This article is provided by BRC Associate Member 4C.


The concept of a circular economy has become an industry buzzword – often repeated, often understood, but difficult to fully implement and achieve. So, what is a circular economy and how can retailers – large and small - work towards it?

Kirchherr, Reike and Hekkert describe the circular economy as “an economic system that replaces the end-of-life concept, with reducing, alternatively using, recycling and recovering materials in production/distribution and consumption processes”.

The Ellen MacArthur foundation suggests that it operates around three main principles:

  1. Design out waste and pollution – achieved by promoting reduction and elimination of negative impacts during the design phase.
  2. Keep products and materials circulating at their highest value – preserving the value of materials and products over time, e.g., extending product life cycles, repair, and re-use etc.
  3. Regenerate nature – favour use of more sustainable materials and renewable energy sources, rather than fossil fuels.

It exists at both micro and macroeconomic levels, meaning a move towards a more circular economic model has become a focus of consumers, businesses, and governments in the last decade. The main drivers behind this desired transition are widely considered to be climate change, regulation and growing urbanisation. Nowadays, climate change is a key driver behind many business decisions, leading to rapidly increasing regulation and it is predicted that, by 2050, 55% of the world’s population will be living in urban areas.

From a retail perspective, this indicates a redesign of products to be more durable, repairable, and recyclable, and changing views on consumerism. There are several innovations that are being brought into the retail sector that will aid this transition to a more circular economy:

    • Product as a service (PaaS) - for Retailers, this can represent an opportunity for a budding e-commerce landscape. Subscription and service models allow retailers to create relationships with PaaS providers and deliver effective channels to market without heavy investment and wasted resources.

    • Upcycling - the process of taking waste goods or materials and turning them into higher value products. A survey from Element Three and SMARI found that 87% of millennial online shoppers say that sustainability is a key attribute of product that will inform their buying decisions.

    • Circular design - a design philosophy in which the use of sustainable materials is emphasised. This way, products can be easily repaired, upgraded, or recycled to reduce waste.

  • Closed loop supply chains - a system in which products are designed in a way that allows them to be easily disassembled and recycled or reused at the end of their life.

Are smaller businesses as involved in circular practices, without the social pressure that large companies face?

As with many changing business landscapes, smaller companies are just as valuable to inciting systemic change as large organisations. Coupled with their ability to be more responsive and pioneering in their strategies due to their more agile business infrastructure and higher risk tolerance, the circular economy poses a great opportunity for small businesses.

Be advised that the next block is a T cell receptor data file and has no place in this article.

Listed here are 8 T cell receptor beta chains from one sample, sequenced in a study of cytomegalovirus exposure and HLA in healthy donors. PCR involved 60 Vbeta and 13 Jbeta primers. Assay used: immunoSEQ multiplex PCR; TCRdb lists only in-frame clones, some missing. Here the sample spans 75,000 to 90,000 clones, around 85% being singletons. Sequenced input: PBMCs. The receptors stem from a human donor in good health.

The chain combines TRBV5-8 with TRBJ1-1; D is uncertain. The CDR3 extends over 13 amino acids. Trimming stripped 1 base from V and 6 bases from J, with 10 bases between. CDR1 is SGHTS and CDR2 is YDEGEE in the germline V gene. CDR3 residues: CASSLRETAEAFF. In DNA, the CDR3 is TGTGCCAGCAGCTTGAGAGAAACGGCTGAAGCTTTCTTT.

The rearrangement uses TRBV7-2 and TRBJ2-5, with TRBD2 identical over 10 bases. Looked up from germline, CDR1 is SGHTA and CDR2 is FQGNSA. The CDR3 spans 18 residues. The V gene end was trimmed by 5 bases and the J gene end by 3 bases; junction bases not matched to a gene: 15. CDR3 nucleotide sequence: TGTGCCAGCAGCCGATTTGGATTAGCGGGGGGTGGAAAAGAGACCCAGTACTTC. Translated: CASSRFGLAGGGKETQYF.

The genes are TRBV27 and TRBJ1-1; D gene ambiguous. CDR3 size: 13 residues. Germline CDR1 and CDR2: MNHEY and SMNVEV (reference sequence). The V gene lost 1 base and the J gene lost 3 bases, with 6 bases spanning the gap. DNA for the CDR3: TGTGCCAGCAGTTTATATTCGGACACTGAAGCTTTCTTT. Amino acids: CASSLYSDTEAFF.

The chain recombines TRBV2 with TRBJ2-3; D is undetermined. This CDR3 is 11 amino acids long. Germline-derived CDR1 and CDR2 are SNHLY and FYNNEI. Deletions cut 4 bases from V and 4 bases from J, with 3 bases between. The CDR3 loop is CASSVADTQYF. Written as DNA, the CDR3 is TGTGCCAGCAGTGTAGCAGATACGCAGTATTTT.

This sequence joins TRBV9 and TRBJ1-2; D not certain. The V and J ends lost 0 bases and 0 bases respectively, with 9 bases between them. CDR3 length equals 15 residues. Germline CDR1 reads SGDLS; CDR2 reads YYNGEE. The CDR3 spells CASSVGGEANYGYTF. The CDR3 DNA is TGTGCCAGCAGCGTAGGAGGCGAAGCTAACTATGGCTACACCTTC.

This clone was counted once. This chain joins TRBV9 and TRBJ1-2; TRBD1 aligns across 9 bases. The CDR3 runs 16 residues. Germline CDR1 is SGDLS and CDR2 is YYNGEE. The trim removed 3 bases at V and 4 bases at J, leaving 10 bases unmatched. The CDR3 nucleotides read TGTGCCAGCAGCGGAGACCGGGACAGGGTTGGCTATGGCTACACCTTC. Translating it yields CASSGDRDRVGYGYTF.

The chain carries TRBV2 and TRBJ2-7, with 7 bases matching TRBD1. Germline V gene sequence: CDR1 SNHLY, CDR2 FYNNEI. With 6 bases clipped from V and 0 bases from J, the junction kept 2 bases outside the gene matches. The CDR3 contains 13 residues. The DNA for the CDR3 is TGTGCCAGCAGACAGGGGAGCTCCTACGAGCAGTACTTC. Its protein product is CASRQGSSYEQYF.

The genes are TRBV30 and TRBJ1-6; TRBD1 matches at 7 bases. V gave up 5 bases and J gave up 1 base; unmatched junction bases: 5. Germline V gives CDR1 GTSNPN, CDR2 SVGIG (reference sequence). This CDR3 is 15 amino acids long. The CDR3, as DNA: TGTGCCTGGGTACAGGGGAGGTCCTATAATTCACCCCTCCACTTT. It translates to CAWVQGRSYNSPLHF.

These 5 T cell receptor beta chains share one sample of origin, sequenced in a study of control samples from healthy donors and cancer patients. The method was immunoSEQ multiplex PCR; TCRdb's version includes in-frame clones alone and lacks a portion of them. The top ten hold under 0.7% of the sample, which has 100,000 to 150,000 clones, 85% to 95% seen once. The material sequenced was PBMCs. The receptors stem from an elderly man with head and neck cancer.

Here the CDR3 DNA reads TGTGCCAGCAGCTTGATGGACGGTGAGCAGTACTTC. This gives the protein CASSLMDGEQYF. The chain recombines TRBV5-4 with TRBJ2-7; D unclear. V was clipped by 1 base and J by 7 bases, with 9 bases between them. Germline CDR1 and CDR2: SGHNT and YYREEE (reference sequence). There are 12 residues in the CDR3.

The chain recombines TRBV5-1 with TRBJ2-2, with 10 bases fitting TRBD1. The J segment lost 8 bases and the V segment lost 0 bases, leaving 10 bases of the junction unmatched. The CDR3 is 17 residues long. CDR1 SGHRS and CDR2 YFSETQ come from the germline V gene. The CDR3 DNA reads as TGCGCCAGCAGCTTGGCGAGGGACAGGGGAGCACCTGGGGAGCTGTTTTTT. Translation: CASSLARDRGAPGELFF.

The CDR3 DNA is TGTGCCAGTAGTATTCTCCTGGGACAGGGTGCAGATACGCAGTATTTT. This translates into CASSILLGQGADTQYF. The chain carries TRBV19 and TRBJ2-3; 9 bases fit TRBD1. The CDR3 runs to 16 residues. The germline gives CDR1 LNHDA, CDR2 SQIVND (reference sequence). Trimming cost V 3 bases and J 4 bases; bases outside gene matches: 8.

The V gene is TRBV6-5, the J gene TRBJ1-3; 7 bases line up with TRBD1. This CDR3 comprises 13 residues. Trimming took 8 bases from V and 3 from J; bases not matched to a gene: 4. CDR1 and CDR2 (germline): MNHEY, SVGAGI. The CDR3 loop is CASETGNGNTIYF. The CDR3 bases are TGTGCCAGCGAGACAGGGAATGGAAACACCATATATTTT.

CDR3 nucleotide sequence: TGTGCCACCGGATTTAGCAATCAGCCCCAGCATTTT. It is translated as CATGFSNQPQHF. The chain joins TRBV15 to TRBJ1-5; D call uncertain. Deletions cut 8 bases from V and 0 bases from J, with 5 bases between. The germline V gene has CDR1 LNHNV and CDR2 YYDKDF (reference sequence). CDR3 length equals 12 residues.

A fantastic local example can be seen in a 6-month trial undertaken by ReLondon, alongside Islington council, where 23 local small-to-medium enterprises (SMEs) were given grants between £5,000 and £10,000 to implement new, or scale existing, circular economy practices. During the 6-month trial, 7,724kg of waste was avoided – that is around 260 bin bags a month, and 25 jobs were created or safeguarded. The initiative also had fantastic wider community engagement, with 16,000 customers taking part in circular activities. A phone repair shop in Archway used the grant to purchase additional equipment that allowed them to perform same-day repairs. Despite the cost-of-living crisis, their increased circular activity drove a 22% increase in customers over the programme.

How are large companies committing to delivering Net-Zero?

Net-Zero commitments are also on the mind of large retailers, with a plethora of multinational retail giants signing up to support the BRC Climate Action Roadmap. These companies are committing to reducing carbon footprints through five pathways:

  1. GHG data at the core of future business decisions.
  2. Sites to be powered by renewable energy.
  3. Low-carbon logistics.
  4. Sustainable sourcing.
  5. Helping employees and customers become more sustainable.

A prime example of international companies driving innovation to meet their Net-Zero commitments can be seen within Mars. In July 2021, they announced a new development: FSDUs designed from 70% recycled paper and 30% waste cocoa bean shells. This adds to work started in 2020, where Mars removed 51 tonnes of plastic from their selection of chocolate sharing bags in the UK. Retail giants like Mars that possess an abundance of resources and funding, with a company mission to become more circular, can inspire future generations of retail and drive progress across the industry.

Although reaching net-zero is a challenge, it is evident that large companies are championing developing circular policies and establishing best practices, whilst smaller businesses take steps to new initiatives. The role of procurement and supply chain teams in developing these practices and leading these innovations will be more important than ever in transforming written commitments into measurable, tangible actions.


ReLondon – Islington circular economy grants:

OECD report on drivers of circular economy:

Net Zero BRC:

Forbes RILA:

Mars stories: